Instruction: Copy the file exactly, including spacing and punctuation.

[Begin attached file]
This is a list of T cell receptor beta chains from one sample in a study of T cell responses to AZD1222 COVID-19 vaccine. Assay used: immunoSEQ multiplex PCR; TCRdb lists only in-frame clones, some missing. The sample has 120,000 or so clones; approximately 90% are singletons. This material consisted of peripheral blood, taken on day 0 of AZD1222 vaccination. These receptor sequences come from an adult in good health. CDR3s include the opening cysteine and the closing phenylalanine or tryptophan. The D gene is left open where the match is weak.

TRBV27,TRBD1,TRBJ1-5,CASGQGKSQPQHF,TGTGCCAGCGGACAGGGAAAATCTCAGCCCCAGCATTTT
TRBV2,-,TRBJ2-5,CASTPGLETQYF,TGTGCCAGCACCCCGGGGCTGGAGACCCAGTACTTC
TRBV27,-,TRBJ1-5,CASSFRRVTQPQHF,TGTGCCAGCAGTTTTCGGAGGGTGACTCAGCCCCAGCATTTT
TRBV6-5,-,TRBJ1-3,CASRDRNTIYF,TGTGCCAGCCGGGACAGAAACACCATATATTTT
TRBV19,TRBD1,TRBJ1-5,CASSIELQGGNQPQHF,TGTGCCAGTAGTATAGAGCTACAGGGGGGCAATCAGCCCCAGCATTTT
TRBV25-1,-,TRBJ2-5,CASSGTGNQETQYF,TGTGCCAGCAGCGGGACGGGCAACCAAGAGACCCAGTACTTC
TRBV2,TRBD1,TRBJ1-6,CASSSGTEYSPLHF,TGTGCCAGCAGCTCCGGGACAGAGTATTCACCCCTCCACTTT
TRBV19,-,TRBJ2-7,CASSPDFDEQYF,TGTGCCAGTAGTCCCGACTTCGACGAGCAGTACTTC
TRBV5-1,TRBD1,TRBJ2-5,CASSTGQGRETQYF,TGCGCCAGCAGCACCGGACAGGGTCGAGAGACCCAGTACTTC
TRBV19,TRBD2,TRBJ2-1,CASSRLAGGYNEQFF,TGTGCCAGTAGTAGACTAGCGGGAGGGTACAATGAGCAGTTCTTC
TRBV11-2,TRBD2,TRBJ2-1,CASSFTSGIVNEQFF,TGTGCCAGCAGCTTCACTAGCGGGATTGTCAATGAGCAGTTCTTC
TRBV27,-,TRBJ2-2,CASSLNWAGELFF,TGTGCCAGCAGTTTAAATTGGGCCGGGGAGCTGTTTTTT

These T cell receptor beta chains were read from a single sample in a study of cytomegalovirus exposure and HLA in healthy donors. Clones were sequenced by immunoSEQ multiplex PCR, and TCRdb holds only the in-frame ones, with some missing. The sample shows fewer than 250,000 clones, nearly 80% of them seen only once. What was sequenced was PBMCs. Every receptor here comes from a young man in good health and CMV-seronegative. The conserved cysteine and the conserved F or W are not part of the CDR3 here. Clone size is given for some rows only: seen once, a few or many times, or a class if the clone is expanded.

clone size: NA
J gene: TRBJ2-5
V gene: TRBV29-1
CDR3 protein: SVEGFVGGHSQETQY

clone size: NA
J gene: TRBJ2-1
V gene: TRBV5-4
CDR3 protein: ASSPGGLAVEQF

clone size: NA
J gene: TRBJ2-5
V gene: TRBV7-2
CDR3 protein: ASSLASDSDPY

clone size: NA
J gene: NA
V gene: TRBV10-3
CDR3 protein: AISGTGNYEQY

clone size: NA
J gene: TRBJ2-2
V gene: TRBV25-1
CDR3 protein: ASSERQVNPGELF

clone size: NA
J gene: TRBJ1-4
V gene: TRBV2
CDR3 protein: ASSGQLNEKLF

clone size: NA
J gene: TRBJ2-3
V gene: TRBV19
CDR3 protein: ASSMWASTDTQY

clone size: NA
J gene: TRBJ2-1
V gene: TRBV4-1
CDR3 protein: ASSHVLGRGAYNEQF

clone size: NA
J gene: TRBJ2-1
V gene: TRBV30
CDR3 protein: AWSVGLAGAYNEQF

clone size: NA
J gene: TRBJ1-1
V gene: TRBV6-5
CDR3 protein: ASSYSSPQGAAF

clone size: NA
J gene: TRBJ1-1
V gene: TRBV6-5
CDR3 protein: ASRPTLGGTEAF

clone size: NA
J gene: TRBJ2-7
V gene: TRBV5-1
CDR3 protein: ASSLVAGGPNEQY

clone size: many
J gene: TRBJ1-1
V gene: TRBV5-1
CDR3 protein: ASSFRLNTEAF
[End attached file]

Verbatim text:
This is a list of T cell receptor beta chains from one sample in a study of T cell responses to AZD1222 COVID-19 vaccine. Assay used: immunoSEQ multiplex PCR; TCRdb lists only in-frame clones, some missing. The sample has 120,000 or so clones; approximately 90% are singletons. This material consisted of peripheral blood, taken on day 0 of AZD1222 vaccination. These receptor sequences come from an adult in good health. CDR3s include the opening cysteine and the closing phenylalanine or tryptophan. The D gene is left open where the match is weak.

TRBV27,TRBD1,TRBJ1-5,CASGQGKSQPQHF,TGTGCCAGCGGACAGGGAAAATCTCAGCCCCAGCATTTT
TRBV2,-,TRBJ2-5,CASTPGLETQYF,TGTGCCAGCACCCCGGGGCTGGAGACCCAGTACTTC
TRBV27,-,TRBJ1-5,CASSFRRVTQPQHF,TGTGCCAGCAGTTTTCGGAGGGTGACTCAGCCCCAGCATTTT
TRBV6-5,-,TRBJ1-3,CASRDRNTIYF,TGTGCCAGCCGGGACAGAAACACCATATATTTT
TRBV19,TRBD1,TRBJ1-5,CASSIELQGGNQPQHF,TGTGCCAGTAGTATAGAGCTACAGGGGGGCAATCAGCCCCAGCATTTT
TRBV25-1,-,TRBJ2-5,CASSGTGNQETQYF,TGTGCCAGCAGCGGGACGGGCAACCAAGAGACCCAGTACTTC
TRBV2,TRBD1,TRBJ1-6,CASSSGTEYSPLHF,TGTGCCAGCAGCTCCGGGACAGAGTATTCACCCCTCCACTTT
TRBV19,-,TRBJ2-7,CASSPDFDEQYF,TGTGCCAGTAGTCCCGACTTCGACGAGCAGTACTTC
TRBV5-1,TRBD1,TRBJ2-5,CASSTGQGRETQYF,TGCGCCAGCAGCACCGGACAGGGTCGAGAGACCCAGTACTTC
TRBV19,TRBD2,TRBJ2-1,CASSRLAGGYNEQFF,TGTGCCAGTAGTAGACTAGCGGGAGGGTACAATGAGCAGTTCTTC
TRBV11-2,TRBD2,TRBJ2-1,CASSFTSGIVNEQFF,TGTGCCAGCAGCTTCACTAGCGGGATTGTCAATGAGCAGTTCTTC
TRBV27,-,TRBJ2-2,CASSLNWAGELFF,TGTGCCAGCAGTTTAAATTGGGCCGGGGAGCTGTTTTTT

These T cell receptor beta chains were read from a single sample in a study of cytomegalovirus exposure and HLA in healthy donors. Clones were sequenced by immunoSEQ multiplex PCR, and TCRdb holds only the in-frame ones, with some missing. The sample shows fewer than 250,000 clones, nearly 80% of them seen only once. What was sequenced was PBMCs. Every receptor here comes from a young man in good health and CMV-seronegative. The conserved cysteine and the conserved F or W are not part of the CDR3 here. Clone size is given for some rows only: seen once, a few or many times, or a class if the clone is expanded.

clone size: NA
J gene: TRBJ2-5
V gene: TRBV29-1
CDR3 protein: SVEGFVGGHSQETQY

clone size: NA
J gene: TRBJ2-1
V gene: TRBV5-4
CDR3 protein: ASSPGGLAVEQF

clone size: NA
J gene: TRBJ2-5
V gene: TRBV7-2
CDR3 protein: ASSLASDSDPY

clone size: NA
J gene: NA
V gene: TRBV10-3
CDR3 protein: AISGTGNYEQY

clone size: NA
J gene: TRBJ2-2
V gene: TRBV25-1
CDR3 protein: ASSERQVNPGELF

clone size: NA
J gene: TRBJ1-4
V gene: TRBV2
CDR3 protein: ASSGQLNEKLF

clone size: NA
J gene: TRBJ2-3
V gene: TRBV19
CDR3 protein: ASSMWASTDTQY

clone size: NA
J gene: TRBJ2-1
V gene: TRBV4-1
CDR3 protein: ASSHVLGRGAYNEQF

clone size: NA
J gene: TRBJ2-1
V gene: TRBV30
CDR3 protein: AWSVGLAGAYNEQF

clone size: NA
J gene: TRBJ1-1
V gene: TRBV6-5
CDR3 protein: ASSYSSPQGAAF

clone size: NA
J gene: TRBJ1-1
V gene: TRBV6-5
CDR3 protein: ASRPTLGGTEAF

clone size: NA
J gene: TRBJ2-7
V gene: TRBV5-1
CDR3 protein: ASSLVAGGPNEQY

clone size: many
J gene: TRBJ1-1
V gene: TRBV5-1
CDR3 protein: ASSFRLNTEAF